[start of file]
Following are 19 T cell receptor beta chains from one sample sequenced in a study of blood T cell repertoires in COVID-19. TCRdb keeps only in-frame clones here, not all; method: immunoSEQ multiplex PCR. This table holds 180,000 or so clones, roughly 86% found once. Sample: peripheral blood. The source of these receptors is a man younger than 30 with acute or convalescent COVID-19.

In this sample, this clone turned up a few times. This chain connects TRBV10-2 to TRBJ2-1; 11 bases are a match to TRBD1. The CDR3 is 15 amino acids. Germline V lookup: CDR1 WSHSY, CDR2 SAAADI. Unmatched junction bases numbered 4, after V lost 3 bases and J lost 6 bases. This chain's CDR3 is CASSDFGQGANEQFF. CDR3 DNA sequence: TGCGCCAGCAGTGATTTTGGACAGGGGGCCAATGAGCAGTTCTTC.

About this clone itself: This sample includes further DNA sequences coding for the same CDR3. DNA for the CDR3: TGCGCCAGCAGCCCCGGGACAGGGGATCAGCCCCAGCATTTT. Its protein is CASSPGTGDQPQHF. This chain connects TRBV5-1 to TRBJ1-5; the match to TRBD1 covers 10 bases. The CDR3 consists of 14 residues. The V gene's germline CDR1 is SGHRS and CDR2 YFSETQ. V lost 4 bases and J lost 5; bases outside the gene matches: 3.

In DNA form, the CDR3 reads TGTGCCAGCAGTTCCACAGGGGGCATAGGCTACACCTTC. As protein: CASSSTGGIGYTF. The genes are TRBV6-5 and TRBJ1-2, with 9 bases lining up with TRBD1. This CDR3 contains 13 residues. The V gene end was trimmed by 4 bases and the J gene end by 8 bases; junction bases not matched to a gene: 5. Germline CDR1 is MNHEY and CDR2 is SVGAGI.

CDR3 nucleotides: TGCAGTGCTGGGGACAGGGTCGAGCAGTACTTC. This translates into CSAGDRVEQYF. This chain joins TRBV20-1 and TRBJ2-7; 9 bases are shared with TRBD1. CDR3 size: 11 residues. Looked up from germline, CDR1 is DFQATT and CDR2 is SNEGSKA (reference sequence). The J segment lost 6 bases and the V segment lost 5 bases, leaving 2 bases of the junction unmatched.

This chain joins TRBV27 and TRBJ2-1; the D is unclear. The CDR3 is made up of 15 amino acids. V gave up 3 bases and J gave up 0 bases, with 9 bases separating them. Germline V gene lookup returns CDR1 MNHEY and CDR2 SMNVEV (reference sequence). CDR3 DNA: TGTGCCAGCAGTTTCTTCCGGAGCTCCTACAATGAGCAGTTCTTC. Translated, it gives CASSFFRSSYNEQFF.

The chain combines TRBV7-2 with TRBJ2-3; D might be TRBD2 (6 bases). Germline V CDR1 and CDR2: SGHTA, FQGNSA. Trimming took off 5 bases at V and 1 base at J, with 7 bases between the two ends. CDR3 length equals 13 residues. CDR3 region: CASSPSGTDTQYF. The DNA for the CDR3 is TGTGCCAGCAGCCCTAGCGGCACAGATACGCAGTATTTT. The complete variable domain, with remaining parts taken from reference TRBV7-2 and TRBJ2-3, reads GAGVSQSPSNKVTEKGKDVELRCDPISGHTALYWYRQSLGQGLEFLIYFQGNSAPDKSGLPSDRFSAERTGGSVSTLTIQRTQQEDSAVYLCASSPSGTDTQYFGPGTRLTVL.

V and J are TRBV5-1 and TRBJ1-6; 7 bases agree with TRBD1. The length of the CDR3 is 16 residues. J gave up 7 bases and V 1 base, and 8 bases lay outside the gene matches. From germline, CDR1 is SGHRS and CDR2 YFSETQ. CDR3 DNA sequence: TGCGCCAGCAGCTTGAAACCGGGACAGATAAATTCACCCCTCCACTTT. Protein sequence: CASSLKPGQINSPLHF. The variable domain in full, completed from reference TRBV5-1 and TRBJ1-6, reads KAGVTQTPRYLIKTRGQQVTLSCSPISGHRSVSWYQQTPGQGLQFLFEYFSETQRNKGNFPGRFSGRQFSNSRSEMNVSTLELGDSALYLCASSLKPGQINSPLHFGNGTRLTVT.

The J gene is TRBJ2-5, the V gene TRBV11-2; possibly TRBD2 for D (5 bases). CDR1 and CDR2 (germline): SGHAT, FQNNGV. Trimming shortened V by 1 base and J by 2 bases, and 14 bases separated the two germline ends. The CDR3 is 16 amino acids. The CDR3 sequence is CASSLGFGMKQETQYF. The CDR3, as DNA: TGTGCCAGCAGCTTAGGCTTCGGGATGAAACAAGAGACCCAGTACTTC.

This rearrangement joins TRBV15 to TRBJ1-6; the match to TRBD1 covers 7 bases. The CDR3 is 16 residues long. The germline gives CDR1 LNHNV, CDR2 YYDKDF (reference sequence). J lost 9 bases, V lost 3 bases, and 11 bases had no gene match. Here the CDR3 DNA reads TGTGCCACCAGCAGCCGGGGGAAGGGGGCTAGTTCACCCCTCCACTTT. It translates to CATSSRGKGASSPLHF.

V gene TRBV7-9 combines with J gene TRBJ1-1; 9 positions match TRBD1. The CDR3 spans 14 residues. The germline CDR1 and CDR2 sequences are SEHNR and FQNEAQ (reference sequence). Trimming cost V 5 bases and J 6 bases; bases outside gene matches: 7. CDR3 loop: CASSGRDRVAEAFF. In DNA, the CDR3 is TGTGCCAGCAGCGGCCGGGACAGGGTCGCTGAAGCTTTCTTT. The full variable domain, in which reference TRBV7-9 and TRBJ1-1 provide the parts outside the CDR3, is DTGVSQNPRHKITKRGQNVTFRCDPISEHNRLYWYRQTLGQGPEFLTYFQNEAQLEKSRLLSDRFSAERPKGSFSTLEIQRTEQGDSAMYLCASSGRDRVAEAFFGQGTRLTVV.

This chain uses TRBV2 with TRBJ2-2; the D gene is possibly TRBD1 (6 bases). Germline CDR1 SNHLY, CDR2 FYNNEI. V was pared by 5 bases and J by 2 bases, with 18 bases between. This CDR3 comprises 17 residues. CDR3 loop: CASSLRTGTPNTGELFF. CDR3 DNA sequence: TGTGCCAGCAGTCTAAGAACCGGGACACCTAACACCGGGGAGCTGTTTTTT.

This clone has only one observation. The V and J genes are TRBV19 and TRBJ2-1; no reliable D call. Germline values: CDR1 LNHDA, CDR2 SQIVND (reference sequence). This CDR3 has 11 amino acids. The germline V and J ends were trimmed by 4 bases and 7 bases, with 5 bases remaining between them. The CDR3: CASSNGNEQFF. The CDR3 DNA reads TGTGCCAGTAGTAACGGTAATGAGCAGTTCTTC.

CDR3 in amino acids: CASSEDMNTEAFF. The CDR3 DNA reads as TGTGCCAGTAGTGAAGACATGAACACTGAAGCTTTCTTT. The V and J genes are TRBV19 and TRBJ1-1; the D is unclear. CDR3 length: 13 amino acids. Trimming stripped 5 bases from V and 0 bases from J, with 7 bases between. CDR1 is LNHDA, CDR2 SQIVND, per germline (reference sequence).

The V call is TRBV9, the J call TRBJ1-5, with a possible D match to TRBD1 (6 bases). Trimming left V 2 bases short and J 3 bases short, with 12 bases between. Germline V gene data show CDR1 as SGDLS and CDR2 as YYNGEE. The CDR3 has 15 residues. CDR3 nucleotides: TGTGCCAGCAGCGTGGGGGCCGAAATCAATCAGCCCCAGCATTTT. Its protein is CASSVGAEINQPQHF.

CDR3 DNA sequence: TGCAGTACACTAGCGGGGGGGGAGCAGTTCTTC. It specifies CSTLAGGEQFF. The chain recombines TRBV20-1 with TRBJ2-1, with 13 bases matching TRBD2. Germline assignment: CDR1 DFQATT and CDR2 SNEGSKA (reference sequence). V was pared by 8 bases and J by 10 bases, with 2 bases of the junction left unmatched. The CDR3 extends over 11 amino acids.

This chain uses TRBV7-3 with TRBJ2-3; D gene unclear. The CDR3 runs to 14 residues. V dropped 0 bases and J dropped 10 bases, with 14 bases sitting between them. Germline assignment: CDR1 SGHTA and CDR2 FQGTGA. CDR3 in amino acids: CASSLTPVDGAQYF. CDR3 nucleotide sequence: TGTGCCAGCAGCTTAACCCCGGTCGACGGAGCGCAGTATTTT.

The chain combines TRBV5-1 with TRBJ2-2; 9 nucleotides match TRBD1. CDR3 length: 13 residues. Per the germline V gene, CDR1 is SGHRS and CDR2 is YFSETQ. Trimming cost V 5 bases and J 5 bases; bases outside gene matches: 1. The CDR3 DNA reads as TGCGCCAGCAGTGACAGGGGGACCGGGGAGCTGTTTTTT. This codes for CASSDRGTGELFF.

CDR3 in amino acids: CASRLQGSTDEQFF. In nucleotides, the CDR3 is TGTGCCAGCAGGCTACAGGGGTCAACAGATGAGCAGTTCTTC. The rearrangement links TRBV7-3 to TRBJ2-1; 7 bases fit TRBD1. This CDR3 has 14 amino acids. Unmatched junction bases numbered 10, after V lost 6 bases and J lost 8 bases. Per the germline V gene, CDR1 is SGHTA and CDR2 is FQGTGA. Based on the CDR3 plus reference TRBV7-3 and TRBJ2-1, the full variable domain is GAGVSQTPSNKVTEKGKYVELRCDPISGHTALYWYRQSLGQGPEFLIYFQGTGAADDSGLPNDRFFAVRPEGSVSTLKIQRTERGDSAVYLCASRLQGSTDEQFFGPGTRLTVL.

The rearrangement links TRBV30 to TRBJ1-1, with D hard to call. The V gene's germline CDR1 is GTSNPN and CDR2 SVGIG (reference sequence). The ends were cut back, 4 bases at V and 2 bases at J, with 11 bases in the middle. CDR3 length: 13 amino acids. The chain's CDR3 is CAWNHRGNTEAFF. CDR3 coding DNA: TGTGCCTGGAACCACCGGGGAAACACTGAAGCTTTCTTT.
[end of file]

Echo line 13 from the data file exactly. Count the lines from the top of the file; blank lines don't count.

This clone has only one observation. The V and J genes are TRBV19 and TRBJ2-1; no reliable D call. Germline values: CDR1 LNHDA, CDR2 SQIVND (reference sequence). This CDR3 has 11 amino acids. The germline V and J ends were trimmed by 4 bases and 7 bases, with 5 bases remaining between them. The CDR3: CASSNGNEQFF. The CDR3 DNA reads TGTGCCAGTAGTAACGGTAATGAGCAGTTCTTC.